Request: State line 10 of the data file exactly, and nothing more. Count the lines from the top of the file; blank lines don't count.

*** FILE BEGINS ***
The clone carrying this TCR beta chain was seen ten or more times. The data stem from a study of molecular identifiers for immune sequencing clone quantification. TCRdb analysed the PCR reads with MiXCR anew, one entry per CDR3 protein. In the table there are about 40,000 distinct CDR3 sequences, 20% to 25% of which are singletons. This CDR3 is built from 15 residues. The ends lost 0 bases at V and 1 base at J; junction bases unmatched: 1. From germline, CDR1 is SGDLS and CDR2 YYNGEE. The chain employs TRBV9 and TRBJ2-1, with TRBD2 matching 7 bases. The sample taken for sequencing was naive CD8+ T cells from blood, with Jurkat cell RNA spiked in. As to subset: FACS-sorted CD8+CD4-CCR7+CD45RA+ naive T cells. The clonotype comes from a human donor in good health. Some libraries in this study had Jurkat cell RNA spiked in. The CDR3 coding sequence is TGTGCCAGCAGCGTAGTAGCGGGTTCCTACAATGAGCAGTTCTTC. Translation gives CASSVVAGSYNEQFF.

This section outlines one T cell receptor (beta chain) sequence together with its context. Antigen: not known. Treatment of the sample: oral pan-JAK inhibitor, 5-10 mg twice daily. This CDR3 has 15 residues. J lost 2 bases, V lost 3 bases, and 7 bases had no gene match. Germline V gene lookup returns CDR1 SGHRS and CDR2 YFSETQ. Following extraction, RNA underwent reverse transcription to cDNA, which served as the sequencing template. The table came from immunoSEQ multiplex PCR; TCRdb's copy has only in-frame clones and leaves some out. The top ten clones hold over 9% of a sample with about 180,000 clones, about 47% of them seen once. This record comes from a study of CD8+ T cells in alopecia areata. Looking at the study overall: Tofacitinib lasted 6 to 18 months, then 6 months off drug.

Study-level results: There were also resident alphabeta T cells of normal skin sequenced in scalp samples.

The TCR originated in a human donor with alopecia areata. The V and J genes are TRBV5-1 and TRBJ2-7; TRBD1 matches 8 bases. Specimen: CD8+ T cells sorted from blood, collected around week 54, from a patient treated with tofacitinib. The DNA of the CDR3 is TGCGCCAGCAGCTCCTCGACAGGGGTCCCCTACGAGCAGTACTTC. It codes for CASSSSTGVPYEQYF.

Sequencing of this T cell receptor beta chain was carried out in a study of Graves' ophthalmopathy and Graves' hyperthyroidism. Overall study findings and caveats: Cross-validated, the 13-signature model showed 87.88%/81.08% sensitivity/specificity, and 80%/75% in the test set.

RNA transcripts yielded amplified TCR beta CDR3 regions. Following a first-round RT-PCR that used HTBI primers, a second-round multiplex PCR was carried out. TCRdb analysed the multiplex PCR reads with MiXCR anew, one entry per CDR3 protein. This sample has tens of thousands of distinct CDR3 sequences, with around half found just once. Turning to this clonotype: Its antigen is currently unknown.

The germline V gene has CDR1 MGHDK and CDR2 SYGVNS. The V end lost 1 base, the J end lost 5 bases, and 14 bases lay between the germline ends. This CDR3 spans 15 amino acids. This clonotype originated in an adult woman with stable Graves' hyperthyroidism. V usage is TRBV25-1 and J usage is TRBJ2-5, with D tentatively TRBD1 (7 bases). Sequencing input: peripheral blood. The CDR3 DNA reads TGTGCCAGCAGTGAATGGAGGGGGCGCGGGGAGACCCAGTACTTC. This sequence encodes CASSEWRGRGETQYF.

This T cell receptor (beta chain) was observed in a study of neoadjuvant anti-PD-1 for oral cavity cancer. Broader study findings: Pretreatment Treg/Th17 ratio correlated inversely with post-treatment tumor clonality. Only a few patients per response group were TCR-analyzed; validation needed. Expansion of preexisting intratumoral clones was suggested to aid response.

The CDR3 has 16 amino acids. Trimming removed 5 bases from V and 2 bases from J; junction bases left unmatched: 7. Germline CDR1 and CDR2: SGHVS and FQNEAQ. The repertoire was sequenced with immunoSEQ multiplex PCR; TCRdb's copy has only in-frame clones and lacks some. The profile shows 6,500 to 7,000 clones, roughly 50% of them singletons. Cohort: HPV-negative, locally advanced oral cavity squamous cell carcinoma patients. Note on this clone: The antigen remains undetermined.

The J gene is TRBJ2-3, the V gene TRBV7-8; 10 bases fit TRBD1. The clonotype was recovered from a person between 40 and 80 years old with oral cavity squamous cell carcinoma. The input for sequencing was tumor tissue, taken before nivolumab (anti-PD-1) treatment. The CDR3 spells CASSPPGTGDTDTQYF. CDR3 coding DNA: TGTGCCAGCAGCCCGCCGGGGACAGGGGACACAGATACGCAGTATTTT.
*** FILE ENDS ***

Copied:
The J gene is TRBJ2-3, the V gene TRBV7-8; 10 bases fit TRBD1. The clonotype was recovered from a person between 40 and 80 years old with oral cavity squamous cell carcinoma. The input for sequencing was tumor tissue, taken before nivolumab (anti-PD-1) treatment. The CDR3 spells CASSPPGTGDTDTQYF. CDR3 coding DNA: TGTGCCAGCAGCCCGCCGGGGACAGGGGACACAGATACGCAGTATTTT.